Wednesday, May 09, 2007

Memory Day: Assistantships

In most cases, graduate school is far cheaper than your run-of-the-mill college experience because of that nifty little occupation known as the assistantship. A graduate assistant is defined as the person who will do everything the professor doesn't want to do for one percent of the till and a rebate on tuition fees. Because academics are far too busy to actually want to teach anything, there are a million billion available assistantships all over the globe, and anyone who says they can't find an opening at even one university probably put as much effort into their search as Jim Swearingen puts into writing his band arrangements.

I was employed by the great state of Florida (which is just like California, but with rednecks) for the two years of my Masters program, 2001 - 2003. (I also had a full ride to the University of Kentucky with teaching responsibilities, but then I would have been in Kentucky, and that's just not good for business). For all my sweat and toil, I earned about a hundred dollars a week after taxes and paid a tuition fee that was actually pretty close to the real value of the classes.

Going into my first year, I was told I'd be a research assistant (there are two types of assistant, and this is the antisocial kind), and that the opportunity would be exciting!. Florida State University had been given an exciting! $831,000 grant to create an exciting! state-of-the-art electroacoustic music studio from scratch, and had enticed the exciting! electroacoustic music guru, Dr. Mark Wingate, to helm it in an exciting! manner. I didn't give a rat's ass about electroacoustic music, but figured the gig would be more fun than writing citations for some professor's useless paper about how the font in Bach's original manuscripts looks kind of like Arial if you assign each note a letter value and squint.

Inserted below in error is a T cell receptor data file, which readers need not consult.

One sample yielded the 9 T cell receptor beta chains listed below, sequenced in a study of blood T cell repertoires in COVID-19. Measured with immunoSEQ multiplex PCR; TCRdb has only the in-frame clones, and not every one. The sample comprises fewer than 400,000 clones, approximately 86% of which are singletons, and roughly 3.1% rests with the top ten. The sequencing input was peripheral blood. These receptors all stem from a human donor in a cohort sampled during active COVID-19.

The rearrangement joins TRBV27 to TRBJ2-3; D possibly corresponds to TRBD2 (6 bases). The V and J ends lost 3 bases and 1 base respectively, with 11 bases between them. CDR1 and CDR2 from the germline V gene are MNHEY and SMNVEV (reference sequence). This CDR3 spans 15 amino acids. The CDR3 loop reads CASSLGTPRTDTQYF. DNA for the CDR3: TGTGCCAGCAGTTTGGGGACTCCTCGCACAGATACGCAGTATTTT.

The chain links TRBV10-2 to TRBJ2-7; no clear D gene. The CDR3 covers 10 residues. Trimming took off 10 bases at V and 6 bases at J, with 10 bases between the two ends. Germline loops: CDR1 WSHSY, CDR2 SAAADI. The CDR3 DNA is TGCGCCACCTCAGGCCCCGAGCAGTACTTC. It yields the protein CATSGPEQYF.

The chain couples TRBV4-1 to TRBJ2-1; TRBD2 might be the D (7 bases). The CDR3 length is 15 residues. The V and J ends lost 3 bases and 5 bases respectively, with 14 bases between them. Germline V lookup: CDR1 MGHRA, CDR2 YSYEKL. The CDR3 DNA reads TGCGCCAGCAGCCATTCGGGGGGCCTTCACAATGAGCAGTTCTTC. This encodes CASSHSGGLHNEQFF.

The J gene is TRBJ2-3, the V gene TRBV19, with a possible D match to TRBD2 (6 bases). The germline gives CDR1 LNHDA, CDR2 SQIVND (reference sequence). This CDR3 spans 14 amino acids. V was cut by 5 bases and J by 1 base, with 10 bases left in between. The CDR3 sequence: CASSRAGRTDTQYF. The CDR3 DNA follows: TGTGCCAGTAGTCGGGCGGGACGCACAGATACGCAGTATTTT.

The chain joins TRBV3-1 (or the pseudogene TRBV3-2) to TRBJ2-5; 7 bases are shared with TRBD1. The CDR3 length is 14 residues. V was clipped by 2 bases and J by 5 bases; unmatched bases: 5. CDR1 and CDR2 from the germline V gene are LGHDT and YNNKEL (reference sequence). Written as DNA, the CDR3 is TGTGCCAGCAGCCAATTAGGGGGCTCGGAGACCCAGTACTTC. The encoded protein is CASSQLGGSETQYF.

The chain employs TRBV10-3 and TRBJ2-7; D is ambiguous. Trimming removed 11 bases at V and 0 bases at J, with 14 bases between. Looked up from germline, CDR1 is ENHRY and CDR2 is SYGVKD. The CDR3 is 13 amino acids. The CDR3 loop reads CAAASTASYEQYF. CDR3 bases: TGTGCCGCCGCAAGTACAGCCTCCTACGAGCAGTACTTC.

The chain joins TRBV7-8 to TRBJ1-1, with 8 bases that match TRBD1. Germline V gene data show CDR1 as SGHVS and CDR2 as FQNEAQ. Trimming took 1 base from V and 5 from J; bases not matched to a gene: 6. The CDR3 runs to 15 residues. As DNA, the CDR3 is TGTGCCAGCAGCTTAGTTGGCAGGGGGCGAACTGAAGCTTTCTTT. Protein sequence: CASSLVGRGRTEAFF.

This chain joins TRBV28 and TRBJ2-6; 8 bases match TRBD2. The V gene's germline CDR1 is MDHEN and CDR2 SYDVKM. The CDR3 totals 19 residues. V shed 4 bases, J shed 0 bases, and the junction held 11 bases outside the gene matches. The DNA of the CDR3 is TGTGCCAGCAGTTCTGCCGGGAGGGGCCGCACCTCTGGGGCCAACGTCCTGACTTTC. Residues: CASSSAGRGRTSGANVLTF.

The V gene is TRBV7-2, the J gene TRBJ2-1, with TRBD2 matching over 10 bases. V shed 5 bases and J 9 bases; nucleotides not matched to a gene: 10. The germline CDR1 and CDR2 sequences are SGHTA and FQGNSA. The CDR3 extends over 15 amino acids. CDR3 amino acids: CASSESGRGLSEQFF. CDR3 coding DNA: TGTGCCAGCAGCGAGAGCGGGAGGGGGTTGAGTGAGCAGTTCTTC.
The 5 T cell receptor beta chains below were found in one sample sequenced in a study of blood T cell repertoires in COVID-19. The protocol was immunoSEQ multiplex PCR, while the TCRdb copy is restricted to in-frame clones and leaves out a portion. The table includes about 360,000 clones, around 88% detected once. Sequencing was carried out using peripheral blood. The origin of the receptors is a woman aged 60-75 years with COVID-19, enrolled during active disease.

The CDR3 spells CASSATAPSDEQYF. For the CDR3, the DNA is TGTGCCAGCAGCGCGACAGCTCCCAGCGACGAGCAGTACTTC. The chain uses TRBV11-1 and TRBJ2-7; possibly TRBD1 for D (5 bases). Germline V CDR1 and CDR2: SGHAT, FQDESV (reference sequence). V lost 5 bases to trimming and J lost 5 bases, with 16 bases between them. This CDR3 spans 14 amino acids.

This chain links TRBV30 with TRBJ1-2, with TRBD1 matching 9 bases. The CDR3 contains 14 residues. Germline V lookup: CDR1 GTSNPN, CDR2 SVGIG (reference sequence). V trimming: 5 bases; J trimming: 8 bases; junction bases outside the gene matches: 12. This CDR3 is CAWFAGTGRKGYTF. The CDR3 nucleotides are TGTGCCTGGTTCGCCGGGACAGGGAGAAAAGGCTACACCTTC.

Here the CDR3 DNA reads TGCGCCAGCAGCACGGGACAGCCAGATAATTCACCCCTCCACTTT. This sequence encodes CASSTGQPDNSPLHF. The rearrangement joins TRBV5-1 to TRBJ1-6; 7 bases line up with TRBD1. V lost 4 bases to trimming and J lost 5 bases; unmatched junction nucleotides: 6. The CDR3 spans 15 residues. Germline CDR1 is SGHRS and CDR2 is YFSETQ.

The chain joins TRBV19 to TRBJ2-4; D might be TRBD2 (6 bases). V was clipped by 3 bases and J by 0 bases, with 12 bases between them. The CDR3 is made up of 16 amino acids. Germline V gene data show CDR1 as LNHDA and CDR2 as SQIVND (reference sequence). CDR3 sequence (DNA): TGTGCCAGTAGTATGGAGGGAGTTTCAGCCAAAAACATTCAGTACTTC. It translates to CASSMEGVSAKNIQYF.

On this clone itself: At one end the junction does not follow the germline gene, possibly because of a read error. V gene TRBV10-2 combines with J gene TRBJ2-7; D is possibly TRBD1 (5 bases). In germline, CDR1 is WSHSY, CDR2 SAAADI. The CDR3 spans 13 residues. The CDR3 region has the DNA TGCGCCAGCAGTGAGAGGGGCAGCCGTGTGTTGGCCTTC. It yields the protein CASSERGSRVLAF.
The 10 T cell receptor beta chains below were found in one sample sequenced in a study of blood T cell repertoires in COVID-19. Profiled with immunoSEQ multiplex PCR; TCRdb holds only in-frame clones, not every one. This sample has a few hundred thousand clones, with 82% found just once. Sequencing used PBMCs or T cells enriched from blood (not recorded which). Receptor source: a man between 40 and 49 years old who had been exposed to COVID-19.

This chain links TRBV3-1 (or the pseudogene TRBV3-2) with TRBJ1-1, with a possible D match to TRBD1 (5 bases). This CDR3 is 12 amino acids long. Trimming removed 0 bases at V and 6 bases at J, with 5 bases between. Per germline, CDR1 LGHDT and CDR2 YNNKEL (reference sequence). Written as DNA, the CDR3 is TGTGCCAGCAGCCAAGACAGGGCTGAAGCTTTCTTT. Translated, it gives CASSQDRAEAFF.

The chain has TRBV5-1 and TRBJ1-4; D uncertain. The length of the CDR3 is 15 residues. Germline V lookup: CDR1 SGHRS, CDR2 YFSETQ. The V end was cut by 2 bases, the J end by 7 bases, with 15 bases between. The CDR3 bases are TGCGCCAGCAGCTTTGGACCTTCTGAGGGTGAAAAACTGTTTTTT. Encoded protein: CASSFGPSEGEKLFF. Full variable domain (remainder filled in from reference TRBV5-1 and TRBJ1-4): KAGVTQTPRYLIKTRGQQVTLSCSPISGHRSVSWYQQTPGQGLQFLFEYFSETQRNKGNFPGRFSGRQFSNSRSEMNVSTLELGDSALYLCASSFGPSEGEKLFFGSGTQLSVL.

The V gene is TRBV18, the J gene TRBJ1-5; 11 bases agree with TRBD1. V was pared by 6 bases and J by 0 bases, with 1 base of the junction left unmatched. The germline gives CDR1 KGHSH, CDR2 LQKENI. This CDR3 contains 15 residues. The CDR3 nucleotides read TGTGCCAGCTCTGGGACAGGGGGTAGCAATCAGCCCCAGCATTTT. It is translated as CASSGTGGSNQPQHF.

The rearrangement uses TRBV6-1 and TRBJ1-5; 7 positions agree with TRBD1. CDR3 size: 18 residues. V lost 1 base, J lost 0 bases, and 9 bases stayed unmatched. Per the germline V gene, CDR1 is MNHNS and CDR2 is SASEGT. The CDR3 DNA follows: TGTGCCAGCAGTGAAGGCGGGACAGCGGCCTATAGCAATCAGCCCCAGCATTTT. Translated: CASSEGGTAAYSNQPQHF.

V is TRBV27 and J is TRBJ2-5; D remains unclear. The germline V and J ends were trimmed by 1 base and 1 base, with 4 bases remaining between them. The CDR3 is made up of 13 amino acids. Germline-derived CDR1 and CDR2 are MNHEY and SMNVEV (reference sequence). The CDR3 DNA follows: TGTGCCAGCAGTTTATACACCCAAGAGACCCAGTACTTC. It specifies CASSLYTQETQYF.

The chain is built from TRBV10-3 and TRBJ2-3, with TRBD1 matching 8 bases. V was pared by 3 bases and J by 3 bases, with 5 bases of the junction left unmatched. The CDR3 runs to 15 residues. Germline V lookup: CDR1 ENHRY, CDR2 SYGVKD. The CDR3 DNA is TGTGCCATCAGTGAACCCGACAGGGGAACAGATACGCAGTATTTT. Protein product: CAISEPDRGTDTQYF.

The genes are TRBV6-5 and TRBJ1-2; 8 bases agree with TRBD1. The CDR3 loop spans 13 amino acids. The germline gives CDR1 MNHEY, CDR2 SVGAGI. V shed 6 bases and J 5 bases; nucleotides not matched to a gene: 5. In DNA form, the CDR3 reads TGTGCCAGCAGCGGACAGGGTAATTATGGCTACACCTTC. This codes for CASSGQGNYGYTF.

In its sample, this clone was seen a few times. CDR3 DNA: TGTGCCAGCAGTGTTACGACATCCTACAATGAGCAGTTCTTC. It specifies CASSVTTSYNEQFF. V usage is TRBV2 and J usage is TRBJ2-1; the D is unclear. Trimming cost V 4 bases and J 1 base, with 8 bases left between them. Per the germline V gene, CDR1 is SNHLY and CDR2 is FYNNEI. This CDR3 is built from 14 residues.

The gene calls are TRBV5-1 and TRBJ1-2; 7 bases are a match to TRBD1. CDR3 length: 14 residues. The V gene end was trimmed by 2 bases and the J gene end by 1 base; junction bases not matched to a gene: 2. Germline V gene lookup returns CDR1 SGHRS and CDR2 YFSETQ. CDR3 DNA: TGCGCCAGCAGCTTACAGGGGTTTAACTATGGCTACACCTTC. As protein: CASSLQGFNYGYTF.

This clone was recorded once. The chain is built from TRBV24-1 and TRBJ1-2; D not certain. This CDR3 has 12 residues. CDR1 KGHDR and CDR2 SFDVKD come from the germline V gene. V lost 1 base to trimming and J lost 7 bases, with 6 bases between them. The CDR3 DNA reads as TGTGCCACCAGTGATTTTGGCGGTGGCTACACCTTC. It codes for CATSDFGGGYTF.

Within two weeks of arrival, that grant had magically disappeared (and the Drama department suddenly had a massive two-ton pallet of high quality pot). Instead of managing the lab of excite!ment, I spent the month of September scrambling with Dr. Wingate to submit a NEW grant proposal in hopes of re-winning the grant the following year. My duties included scanning blueprints, photocopying leaflets, and coming up with as many pork-barrel riders as possible.

You see, arts budgets all over the country dried up after 9/11/2001, and rather than rounding up the useless tenured professors and stranding them in Saskatchewan, they simply cut into the programs. We reasoned that a pure electroacoustic studio was no longer a viable grant idea, so we came up with ways to tie it into other music disciplines -- I even wrote a proposal, Compositional Pedagogy through Technology to argue that such a lab would be a boon to composers all over the world (since most composers are a cancer, and curing cancer is cool).

After October, it was apparent that the grant wasn't going to happen, and Dr. Wingate was understandably distracted by the fact that he had accepted a job doing something that did not exist. He didn't have the energy to come up with anything for me to do, so I spent the remainder of that school year playing pool at Mike's apartment and pretending that I could write good string quartets. It's nice to be paid for doing absolutely nothing, but my PEPCO internships had already given me much experience in this arena.

Since Kathy hates long posts, Part II of II of this Memory Day will air next Wednesday. See BU become a teaching assistant!

Happy Birthday Emily and Christy!

Museum of a Thousand Cockroaches
Welcoming the queen with a gaffe
Cocaine pulled from shelves

tagged as memories, teaching | permalink | 4 comments


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